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thence along the middle of said channel, between Squirrel Island on the southeast and Herson's Island on the northwest, to the upper end of the last-mentioned island, which is nearly opposite to. Point au Chênes, on the American shore; thence along the middle of the river Saint Clair, keeping to the west of and near the islands called Belle Rivière Isle and the Isle aux Cerfs, to Lake Huron; thence through the middle of Lake Huron in a direction to enter the strait or passage between Drummond's Island on the west and the Little Manitou Island on the east; thence through the middle of the passage which divides the two last-mentioned islands; thence, turning northerly and westerly, around the eastern and northern shores of Drummond's Island, and proceeding in a direction to enter the passage between the island of Saint Joseph's and the American shore, passing to the north of the intermediate islands Nos. 61, 11, 10, 12, 9, 6, 4, and 2, and to the south of those numbered 15, 13, 5, and 1; thence up the said last-mentioned passage, keeping near to the island Saint Josepb's, and passing to the north and east of Isle à la Crosse and of the small islands numbered 16, 17, 18, 19, and 20, and to the south and west of those numbered 21, 22, and 23, until it strikes a line (drawn on the map with black ink and shaded on one side of the point of intersection with blue and on the other with red) passing across the river at the head of Saint Joseph's Island and at the foot of the Neebish Rapids, which line denotes the termination of the boundary directed to be run by the sixth article of the treaty of Ghent.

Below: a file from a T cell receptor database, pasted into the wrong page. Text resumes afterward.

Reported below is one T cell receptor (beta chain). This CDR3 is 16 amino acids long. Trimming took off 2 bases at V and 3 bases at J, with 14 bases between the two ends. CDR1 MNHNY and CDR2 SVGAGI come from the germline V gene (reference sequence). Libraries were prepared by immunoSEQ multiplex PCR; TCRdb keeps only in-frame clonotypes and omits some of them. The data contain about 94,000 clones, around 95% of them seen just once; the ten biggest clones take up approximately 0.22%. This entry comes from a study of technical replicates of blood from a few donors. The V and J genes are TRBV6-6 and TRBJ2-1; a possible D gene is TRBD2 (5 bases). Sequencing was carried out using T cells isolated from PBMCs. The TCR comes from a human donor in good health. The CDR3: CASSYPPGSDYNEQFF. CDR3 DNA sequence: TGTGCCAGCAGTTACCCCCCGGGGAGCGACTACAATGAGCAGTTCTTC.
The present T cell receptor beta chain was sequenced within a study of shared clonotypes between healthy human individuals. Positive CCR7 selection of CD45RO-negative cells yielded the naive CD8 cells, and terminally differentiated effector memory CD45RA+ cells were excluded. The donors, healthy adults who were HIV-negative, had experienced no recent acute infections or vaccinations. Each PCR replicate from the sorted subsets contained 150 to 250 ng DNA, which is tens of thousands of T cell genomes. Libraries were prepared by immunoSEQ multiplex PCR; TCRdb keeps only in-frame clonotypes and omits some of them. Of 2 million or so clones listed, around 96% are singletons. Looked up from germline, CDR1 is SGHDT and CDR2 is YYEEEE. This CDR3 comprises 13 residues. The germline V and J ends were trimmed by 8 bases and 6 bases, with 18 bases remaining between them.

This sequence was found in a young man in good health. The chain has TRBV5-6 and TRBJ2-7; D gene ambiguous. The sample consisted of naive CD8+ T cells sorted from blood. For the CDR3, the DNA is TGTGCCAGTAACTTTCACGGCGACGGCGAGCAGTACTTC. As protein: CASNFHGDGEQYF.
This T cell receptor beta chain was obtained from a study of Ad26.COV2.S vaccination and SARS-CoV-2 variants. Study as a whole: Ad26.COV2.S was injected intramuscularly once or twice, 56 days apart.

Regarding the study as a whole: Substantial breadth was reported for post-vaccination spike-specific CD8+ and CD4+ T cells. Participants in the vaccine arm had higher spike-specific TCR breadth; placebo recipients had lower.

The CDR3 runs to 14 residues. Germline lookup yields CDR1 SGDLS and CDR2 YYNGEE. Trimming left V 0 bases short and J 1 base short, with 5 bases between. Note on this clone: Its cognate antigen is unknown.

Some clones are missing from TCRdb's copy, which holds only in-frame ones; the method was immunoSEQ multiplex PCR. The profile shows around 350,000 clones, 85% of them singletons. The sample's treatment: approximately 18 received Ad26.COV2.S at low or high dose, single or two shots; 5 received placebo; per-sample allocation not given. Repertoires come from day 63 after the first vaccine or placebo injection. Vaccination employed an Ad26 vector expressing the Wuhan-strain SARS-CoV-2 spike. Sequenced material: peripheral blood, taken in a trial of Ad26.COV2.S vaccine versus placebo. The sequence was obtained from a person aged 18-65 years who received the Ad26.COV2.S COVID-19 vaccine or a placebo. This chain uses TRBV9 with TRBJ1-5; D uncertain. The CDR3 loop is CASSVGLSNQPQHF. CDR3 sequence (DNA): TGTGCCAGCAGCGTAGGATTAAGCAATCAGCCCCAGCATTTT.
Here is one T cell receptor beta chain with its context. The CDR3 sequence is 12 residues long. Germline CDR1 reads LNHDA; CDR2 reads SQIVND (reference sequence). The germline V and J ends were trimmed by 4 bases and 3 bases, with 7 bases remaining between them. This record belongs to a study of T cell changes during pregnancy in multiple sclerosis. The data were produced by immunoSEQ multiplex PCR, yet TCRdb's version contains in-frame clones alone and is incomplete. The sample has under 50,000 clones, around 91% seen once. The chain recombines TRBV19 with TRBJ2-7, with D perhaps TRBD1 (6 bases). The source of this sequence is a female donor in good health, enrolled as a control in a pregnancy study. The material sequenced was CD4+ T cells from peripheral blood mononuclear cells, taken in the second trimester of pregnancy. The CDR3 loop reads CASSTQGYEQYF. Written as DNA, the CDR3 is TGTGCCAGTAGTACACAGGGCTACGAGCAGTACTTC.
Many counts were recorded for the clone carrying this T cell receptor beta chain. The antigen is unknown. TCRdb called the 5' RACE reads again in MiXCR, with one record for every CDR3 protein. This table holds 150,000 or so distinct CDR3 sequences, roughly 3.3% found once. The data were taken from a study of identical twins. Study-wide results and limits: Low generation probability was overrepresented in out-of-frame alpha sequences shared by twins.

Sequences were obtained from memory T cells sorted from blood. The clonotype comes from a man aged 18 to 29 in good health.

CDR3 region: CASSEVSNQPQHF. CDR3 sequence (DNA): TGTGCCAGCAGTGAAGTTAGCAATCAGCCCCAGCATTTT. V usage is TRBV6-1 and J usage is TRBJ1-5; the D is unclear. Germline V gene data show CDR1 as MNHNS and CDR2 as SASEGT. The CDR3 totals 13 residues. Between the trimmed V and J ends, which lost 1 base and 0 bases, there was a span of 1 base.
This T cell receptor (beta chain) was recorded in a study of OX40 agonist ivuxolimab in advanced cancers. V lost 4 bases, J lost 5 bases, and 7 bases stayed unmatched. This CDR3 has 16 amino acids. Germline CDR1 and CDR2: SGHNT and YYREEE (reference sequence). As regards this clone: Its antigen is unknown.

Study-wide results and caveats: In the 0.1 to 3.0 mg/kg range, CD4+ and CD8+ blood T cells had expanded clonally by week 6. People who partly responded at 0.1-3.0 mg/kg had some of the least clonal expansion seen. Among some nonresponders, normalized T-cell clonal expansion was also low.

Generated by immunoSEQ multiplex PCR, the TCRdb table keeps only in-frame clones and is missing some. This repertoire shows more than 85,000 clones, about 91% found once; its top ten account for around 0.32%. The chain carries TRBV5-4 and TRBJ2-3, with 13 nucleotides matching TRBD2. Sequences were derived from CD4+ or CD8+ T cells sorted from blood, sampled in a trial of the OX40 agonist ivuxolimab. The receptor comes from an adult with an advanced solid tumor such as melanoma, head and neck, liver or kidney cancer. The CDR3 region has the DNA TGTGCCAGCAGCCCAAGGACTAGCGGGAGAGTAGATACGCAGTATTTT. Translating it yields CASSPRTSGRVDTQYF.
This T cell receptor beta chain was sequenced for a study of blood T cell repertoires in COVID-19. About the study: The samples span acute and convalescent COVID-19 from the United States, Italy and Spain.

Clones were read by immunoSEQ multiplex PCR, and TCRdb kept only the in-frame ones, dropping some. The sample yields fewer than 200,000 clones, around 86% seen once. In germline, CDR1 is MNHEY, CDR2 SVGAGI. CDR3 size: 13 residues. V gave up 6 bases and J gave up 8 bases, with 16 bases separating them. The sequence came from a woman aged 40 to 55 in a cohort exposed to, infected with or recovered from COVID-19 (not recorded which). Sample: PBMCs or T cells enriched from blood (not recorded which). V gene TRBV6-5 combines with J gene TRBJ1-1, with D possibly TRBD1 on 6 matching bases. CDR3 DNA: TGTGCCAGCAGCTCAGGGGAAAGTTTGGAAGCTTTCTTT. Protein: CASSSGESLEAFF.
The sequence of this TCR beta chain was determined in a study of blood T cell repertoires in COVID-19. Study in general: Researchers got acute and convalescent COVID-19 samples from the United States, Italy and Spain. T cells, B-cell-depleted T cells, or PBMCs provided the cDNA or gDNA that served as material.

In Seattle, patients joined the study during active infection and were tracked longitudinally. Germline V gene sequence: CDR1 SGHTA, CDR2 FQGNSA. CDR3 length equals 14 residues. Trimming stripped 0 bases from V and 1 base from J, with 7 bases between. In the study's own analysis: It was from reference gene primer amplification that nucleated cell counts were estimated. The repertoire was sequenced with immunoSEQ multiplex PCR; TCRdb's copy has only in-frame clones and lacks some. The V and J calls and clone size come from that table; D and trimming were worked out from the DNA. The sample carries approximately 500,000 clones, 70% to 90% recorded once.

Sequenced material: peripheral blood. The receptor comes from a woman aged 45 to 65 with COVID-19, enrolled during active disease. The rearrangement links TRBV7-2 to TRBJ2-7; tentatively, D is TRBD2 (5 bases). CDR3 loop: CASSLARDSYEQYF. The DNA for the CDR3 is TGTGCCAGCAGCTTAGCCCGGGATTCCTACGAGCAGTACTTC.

And the said commissioners do further decide and declare that all the islands lying in the rivers, lakes, and water communications between the before-described boundary line and the adjacent shores of Upper Canada do, and each of them does, belong to His Britannic Majesty, and that all the islands lying in the rivers, lakes, and water communications between the said boundary line and the adjacent shores of the United States or their territories do, and each of them does, belong to the United States of America, in conformity with the true intent of the second article of the said treaty of 1783, and of the sixth article of the treaty of Ghent.

In accordance with the terms of this treaty, a survey was made of the St. Lawrence and the Great Lakes, and a map prepared. This was photolithographed and published, in 29 sheets, by the United States Light-House Board, in 1891.

By the second article of the convention with Great Britain—1818— the boundary line was extended westward along the forty-ninth parallel of latitude to the “Stony” (Rocky) Mountains, while beyond these mountains the treaty provided that the country should remain open to both parties. The terms of the treaty are as follows:

ARTICLE 2. It is agreed that a line drawn from the most northwestern point of the Lake of the Woods along the forty-ninth parallel of north latitude, or if the said point shall not be in the forty-ninth parallel of north latitude, then that a line drawn from the said point due north or south, as the case may be, until the said line shall intersect the said parallel of north latitude, and from the point of such intersection due west along and with the said parallel, shall be the line of demarkation between the territories of the United States and those of His Britannic Majesty, and that the said line shall form the northern boundary of the said territories of the United States and the southern boundary of the territories of His Britannic Majesty from the Lake of the Woods to the Stony Mountains.

ARTICLE 3. It is agreed that any country that may be claimed by either party on the north west coast of America, westward of the Stony Mountains, shall, together with its harbours, bays, and creeks, and the navigation of all rivers within the same, be free and open, for the term of ten years from the date of the signature of the present convention, to the vessels, citizens, and subjects of the two powers; it being

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